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Publication Information

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Title: Specific gravity relationships in plantation-grown red pine

Author: Baker, Gregory; Shottafer, James E.

Date: 1968

Source: In: Proceedings of the Eighth Lake States Forest Tree Improvement Conference; Res. Pap. NC-23. St. Paul, MN: U.S. Forest Service, North Central forest Experiment Station. 15-19

Publication Series: Research Paper (RP)

   Note: This article is part of a larger document. View the larger document

Description: Norway or red pine (Pinus resinosa Ait.) has been popular in Maine for forest planting because it will rapidly convert grass and weed cover to a forest floor and because it is relatively free from attack by insects and diseases. Since the first commercial thinnings consist of small-sized trees, the most logical market outlet is for pulpwood. Yield of pulp fiber by weight is directly correlated with the specific gravity of the wood. Consequently, several questions arise: What is the average specific gravity of plantation red pine of a given age? Can the tree specific gravity for young, plantation-grown red pine be predicted satisfactorily by the technique used in predicting tree specific gravity of mature, natural-grown red pine? How do some of the variables encountered affect specific gravity of red pine plantations of the same age? A method of estimating tree specific gravity from increment cores taken at breast height has been reported in numerous publications and for several species of trees. In most cases the method has been applied to mature, natural-grown trees. A McIntyre-Stennis financed pilot study was initiated to test this method on young, plantation-grown red pine, and to study such other variables as could be measured without adding significantly to the cost of the study.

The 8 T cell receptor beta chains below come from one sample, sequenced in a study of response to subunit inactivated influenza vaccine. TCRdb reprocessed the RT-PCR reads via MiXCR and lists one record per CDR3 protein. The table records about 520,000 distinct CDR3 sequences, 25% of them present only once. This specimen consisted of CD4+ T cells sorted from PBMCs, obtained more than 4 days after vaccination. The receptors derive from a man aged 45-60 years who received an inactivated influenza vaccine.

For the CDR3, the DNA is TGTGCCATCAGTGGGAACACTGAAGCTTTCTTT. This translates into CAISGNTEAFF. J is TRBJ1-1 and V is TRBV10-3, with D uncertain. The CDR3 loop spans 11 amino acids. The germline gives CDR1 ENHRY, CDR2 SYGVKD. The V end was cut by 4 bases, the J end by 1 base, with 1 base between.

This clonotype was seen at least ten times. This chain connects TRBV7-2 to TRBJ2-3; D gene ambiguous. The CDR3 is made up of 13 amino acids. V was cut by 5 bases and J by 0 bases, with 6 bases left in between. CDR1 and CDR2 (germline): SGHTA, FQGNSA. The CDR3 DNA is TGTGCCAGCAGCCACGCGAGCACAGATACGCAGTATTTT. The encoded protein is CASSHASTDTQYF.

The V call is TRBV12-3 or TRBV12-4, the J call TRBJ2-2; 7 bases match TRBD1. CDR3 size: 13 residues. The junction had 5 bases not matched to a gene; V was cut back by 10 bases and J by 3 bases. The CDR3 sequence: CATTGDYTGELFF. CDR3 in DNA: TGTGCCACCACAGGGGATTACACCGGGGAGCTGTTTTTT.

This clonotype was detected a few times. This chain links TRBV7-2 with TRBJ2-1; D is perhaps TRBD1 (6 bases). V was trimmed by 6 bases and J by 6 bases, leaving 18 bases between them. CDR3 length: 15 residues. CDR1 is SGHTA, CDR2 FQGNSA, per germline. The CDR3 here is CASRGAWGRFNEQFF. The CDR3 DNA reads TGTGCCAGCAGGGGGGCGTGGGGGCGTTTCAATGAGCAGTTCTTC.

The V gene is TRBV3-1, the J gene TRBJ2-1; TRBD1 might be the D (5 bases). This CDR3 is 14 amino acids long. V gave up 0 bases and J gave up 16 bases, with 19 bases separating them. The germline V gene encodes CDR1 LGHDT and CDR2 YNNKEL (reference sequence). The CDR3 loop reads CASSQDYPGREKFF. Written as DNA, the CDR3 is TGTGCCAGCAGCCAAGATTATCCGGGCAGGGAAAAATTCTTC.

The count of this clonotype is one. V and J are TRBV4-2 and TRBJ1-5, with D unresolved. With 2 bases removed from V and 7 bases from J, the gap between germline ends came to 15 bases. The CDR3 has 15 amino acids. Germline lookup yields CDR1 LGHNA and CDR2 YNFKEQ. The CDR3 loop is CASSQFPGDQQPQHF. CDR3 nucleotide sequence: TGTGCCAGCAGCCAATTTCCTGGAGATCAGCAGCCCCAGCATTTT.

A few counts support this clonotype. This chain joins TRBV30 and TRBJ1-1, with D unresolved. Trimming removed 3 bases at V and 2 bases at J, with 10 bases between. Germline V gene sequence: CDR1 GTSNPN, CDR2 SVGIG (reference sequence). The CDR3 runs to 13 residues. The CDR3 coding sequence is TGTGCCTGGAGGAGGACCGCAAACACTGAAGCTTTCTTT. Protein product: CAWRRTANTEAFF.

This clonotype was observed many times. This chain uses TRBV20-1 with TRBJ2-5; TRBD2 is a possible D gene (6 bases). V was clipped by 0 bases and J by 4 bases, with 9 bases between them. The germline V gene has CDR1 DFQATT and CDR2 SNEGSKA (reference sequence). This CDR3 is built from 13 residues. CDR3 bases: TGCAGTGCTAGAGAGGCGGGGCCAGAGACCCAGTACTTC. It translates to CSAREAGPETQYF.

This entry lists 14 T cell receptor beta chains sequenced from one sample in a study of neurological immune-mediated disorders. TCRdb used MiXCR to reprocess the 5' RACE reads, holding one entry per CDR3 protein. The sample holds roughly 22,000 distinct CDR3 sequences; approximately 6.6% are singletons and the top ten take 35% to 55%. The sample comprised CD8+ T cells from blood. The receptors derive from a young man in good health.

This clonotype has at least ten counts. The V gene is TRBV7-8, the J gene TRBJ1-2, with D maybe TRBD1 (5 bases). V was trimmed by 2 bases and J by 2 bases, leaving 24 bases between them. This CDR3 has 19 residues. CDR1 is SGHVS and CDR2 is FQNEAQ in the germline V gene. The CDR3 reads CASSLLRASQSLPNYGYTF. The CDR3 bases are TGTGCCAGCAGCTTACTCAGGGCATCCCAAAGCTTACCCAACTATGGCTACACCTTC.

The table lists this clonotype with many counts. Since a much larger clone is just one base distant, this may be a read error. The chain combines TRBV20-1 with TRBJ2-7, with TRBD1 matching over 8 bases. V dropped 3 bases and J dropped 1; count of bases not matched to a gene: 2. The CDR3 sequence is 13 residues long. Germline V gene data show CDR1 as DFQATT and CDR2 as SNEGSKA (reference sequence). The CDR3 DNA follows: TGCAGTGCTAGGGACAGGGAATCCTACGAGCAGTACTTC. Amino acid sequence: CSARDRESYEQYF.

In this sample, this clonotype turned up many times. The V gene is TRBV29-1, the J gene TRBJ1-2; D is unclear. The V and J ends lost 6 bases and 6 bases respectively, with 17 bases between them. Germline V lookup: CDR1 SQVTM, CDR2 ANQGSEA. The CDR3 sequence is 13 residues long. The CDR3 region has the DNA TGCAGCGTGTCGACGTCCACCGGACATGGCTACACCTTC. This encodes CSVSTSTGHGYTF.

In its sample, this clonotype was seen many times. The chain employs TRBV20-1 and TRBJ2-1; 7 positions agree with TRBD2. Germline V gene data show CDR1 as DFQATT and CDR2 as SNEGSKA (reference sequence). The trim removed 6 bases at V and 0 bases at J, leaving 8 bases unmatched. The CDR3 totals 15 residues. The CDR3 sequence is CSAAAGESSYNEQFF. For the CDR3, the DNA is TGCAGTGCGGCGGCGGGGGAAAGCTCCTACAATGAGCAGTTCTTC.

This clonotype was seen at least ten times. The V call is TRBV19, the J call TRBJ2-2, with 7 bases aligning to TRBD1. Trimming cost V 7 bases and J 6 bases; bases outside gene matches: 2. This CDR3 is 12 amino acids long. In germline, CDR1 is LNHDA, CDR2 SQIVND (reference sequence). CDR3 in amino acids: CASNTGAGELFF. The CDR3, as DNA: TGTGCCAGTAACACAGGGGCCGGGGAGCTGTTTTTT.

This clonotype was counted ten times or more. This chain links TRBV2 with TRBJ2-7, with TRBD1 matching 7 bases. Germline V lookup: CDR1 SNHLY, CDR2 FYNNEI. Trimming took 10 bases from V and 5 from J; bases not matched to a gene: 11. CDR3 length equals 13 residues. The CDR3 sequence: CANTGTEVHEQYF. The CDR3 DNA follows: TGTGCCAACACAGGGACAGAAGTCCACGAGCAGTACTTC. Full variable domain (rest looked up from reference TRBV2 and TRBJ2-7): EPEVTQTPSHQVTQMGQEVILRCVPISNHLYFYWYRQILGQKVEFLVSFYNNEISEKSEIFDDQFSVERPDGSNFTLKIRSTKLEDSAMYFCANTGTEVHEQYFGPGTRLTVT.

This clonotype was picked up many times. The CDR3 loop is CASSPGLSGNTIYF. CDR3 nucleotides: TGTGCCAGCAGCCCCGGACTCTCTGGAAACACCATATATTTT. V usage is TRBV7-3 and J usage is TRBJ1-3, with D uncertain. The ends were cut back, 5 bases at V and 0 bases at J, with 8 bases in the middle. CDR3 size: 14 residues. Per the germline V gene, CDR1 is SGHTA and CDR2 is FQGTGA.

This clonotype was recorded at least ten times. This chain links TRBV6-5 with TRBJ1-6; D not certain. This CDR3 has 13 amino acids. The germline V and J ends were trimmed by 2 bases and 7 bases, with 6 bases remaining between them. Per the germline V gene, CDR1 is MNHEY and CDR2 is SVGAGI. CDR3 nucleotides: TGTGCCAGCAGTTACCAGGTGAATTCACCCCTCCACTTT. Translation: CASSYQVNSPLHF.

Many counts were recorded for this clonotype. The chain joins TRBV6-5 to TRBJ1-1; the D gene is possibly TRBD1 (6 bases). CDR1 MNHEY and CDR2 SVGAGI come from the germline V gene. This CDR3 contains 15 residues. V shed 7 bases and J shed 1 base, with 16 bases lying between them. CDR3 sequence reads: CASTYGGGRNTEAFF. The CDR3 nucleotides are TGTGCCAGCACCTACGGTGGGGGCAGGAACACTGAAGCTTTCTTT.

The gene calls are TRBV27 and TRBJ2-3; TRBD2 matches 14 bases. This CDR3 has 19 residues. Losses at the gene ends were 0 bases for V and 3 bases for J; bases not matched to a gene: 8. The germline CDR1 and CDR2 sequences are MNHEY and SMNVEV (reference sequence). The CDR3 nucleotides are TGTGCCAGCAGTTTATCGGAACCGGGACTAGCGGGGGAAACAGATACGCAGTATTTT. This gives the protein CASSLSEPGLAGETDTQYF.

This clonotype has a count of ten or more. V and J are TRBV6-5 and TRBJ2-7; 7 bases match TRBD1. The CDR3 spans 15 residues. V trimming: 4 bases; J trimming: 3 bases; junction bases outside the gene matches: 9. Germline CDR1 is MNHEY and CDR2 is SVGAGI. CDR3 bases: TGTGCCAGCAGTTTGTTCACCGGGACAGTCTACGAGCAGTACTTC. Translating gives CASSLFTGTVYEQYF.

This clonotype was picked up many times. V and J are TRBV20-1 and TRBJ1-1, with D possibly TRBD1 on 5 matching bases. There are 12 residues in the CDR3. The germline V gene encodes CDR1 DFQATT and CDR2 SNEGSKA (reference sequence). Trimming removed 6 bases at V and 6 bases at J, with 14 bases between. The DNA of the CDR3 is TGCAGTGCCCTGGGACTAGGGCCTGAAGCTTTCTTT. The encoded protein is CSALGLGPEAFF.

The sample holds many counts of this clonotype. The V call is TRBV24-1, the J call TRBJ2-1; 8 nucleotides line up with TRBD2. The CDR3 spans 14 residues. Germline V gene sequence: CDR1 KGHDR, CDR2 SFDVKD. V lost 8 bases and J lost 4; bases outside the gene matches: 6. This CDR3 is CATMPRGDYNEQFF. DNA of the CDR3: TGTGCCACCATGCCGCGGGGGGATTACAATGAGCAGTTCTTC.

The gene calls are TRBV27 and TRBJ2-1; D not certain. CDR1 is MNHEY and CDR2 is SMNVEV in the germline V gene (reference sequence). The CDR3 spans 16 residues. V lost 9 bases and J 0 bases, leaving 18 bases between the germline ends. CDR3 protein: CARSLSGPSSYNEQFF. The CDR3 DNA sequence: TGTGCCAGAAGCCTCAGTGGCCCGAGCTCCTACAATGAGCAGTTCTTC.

Publication Notes:

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Citation:


Baker, Gregory; Shottafer, James E. 1968. Specific gravity relationships in plantation-grown red pine. In: Proceedings of the Eighth Lake States Forest Tree Improvement Conference; Res. Pap. NC-23. St. Paul, MN: U.S. Forest Service, North Central forest Experiment Station. 15-19

 


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